The taste of Indonesian coffee evokes unmistakably rich and intense flavor experiences that are distinctive to this historically significant coffee region. The traditional Giling Basah, or wet-hulled, coffee process is a big part of Indonesian green coffee flavor profiles. However, innovative farmers are trying new things. They are adopting new production methods, aiming to diversify and introduce more options for Indonesian coffee lovers.

Coffee bags and shipping containers in coffee warehouse in Indonesia

Indonesian coffee warehouse

Indonesian Coffee History

The coffee industry in Indonesia has a 400-year-old history. It began as a venture in the 1600s by Dutch colonialists who sent seeds from Yemen via India for cultivation in Batavia, or modern-day Jakarta. By the early 1700s, Dutch traders were exporting coffee grown in Java (the Indonesian island) to Europe. This put Indonesia on the map as the first viable origin outside of the Arabian Peninsula for commercial coffee production.

Coffee from Indonesia was a luxury item in 1800s Europe. Prices per kilogram were high, equivalent to several hundred dollars in the money of today. By the end of the century, prices dropped to a standard that was affordable to the general population.

The Dutch colonial government enforced coffee farming in Indonesia through the Cultivation System from 1830 to 1870. The policy required locals to pay land taxes with export crops. The reallocation of so much agricultural production towards commodities like coffee, tobacco, and rubber eventually led to famine in the 1840s. Farmers simply could not produce enough food crops alongside commodity crops. After the system was abolished, a free market was established, and Brazil soon after eclipsed the market dominance of Indonesian coffee.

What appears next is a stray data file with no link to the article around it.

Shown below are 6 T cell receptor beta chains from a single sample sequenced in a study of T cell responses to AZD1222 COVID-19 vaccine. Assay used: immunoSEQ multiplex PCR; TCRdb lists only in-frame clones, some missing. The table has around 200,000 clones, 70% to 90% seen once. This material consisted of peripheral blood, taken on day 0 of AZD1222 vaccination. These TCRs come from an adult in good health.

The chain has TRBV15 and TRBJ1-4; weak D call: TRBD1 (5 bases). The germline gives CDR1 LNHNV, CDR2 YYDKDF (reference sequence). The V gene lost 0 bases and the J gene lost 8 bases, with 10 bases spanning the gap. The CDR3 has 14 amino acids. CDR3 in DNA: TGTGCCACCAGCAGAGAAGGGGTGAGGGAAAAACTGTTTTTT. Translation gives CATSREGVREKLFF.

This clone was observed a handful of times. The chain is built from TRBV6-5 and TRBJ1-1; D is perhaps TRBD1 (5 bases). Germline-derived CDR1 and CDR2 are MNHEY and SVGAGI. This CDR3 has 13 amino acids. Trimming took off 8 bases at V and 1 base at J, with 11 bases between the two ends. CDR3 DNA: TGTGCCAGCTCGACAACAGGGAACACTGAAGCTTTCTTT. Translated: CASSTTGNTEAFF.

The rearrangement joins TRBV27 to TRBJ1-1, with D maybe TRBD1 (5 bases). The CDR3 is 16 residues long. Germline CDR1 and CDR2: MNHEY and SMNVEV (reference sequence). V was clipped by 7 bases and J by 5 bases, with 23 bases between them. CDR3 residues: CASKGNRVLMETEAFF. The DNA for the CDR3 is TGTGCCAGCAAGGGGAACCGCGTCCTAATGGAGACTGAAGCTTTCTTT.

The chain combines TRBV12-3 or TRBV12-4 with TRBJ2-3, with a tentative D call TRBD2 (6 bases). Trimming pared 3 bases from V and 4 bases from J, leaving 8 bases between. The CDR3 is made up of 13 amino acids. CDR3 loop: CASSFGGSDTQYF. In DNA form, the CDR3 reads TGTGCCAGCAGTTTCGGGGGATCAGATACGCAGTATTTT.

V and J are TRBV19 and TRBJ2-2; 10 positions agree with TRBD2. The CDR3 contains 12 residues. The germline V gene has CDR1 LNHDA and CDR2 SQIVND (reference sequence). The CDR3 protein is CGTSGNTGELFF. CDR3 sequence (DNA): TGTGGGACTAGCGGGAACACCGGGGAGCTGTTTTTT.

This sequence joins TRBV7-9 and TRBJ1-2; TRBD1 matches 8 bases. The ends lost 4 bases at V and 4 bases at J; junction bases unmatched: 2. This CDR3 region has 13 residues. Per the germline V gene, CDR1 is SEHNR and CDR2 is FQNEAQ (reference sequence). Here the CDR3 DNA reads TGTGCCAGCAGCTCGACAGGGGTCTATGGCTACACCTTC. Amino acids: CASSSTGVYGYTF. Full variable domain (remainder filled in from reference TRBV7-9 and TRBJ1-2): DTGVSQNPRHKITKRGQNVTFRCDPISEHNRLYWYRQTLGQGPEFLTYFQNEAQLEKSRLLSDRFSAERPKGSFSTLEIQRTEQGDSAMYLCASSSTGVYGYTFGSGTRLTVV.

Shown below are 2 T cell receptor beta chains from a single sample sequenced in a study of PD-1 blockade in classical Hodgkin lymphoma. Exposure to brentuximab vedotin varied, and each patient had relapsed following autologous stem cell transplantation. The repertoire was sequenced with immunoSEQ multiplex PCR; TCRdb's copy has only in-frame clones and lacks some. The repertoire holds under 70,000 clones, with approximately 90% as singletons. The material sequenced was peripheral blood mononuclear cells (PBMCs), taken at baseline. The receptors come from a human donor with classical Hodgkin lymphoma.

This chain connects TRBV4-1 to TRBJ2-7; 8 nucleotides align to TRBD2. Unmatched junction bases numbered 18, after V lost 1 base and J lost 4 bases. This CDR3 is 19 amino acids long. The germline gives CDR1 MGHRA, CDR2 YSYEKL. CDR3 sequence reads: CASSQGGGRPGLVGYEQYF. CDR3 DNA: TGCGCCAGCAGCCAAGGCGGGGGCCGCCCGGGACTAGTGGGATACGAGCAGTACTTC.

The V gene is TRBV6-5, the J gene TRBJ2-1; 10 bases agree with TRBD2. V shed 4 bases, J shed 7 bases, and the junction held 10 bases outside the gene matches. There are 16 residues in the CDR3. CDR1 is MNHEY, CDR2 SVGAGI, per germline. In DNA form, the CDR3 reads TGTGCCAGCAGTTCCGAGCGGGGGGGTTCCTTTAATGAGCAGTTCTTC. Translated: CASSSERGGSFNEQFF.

Indonesia gained independence from the Dutch in 1945. The Dutch-owned coffee plantations were soon nationalized in the aftermath. Today, around 90% of Indonesia’s coffee volume is produced by smallholders instead of large estates.

Indonesia Coffee Production

At first, all the coffee grown in Indonesia was Arabica, but after a leaf rust outbreak in the 1860s changed all that. Many plantations switched over to the disease-resistant Robusta species. Today, Robusta makes up over 88% of Indonesia’s output. The country’s large production volume sets its rank as the fourth biggest coffee producer in the world.

The USDA forecasts an 18% decline in Robusta production for the 2023/2024 harvest. The report expects excessive rainfall to hindered cherry development. Meanwhile, Arabica production is expected to be mostly stable. Crop yields of Arabica should be comparatively higher than Robusta due to better inputs and quality management.

Sumatran coffee dominates Indonesia. The island of Sumatra produces between 60-70% of Indonesian green coffee. Other main production areas include: Java, Sulawesi, Bali, and other small islands. Robusta dominates crops in Southern Sumatra and low-elevation land in Java. However, Arabica shines in the highlands of Northern Sumatra and the Javanese mountains.

The average Indonesian coffee farm is small, averaging between 1-5 hectares. Additionally, farmers often intercrop coffee with vegetables, fruits, and spices. Most of the farms are hard to reach, and coffee must travel through collectors, processors, and traders before it reaches exporters. The long supply chain and the need for prompt payments, led to Indonesia’s distinctive wet-hulled processing method.